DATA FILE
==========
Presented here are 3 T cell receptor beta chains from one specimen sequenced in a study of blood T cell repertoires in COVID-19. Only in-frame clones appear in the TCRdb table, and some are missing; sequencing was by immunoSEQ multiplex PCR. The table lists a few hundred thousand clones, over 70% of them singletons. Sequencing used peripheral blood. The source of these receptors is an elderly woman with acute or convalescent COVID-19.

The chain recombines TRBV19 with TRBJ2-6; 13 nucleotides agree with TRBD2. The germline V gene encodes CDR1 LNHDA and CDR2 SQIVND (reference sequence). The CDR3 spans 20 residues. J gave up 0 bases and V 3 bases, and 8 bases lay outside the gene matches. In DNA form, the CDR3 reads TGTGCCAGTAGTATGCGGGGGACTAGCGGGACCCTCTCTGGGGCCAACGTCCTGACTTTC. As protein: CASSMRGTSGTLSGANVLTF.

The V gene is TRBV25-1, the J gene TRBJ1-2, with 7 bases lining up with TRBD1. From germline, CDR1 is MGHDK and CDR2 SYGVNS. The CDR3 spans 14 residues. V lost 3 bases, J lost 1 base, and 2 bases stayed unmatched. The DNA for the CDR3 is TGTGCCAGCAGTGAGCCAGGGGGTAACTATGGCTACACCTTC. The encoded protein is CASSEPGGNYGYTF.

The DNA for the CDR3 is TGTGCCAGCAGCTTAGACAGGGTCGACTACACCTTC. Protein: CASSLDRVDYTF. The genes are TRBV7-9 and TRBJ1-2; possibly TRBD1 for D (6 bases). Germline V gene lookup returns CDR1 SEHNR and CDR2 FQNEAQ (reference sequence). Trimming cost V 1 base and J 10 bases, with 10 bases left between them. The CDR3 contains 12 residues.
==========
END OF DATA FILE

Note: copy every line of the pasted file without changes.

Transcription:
Presented here are 3 T cell receptor beta chains from one specimen sequenced in a study of blood T cell repertoires in COVID-19. Only in-frame clones appear in the TCRdb table, and some are missing; sequencing was by immunoSEQ multiplex PCR. The table lists a few hundred thousand clones, over 70% of them singletons. Sequencing used peripheral blood. The source of these receptors is an elderly woman with acute or convalescent COVID-19.

The chain recombines TRBV19 with TRBJ2-6; 13 nucleotides agree with TRBD2. The germline V gene encodes CDR1 LNHDA and CDR2 SQIVND (reference sequence). The CDR3 spans 20 residues. J gave up 0 bases and V 3 bases, and 8 bases lay outside the gene matches. In DNA form, the CDR3 reads TGTGCCAGTAGTATGCGGGGGACTAGCGGGACCCTCTCTGGGGCCAACGTCCTGACTTTC. As protein: CASSMRGTSGTLSGANVLTF.

The V gene is TRBV25-1, the J gene TRBJ1-2, with 7 bases lining up with TRBD1. From germline, CDR1 is MGHDK and CDR2 SYGVNS. The CDR3 spans 14 residues. V lost 3 bases, J lost 1 base, and 2 bases stayed unmatched. The DNA for the CDR3 is TGTGCCAGCAGTGAGCCAGGGGGTAACTATGGCTACACCTTC. The encoded protein is CASSEPGGNYGYTF.

The DNA for the CDR3 is TGTGCCAGCAGCTTAGACAGGGTCGACTACACCTTC. Protein: CASSLDRVDYTF. The genes are TRBV7-9 and TRBJ1-2; possibly TRBD1 for D (6 bases). Germline V gene lookup returns CDR1 SEHNR and CDR2 FQNEAQ (reference sequence). Trimming cost V 1 base and J 10 bases, with 10 bases left between them. The CDR3 contains 12 residues.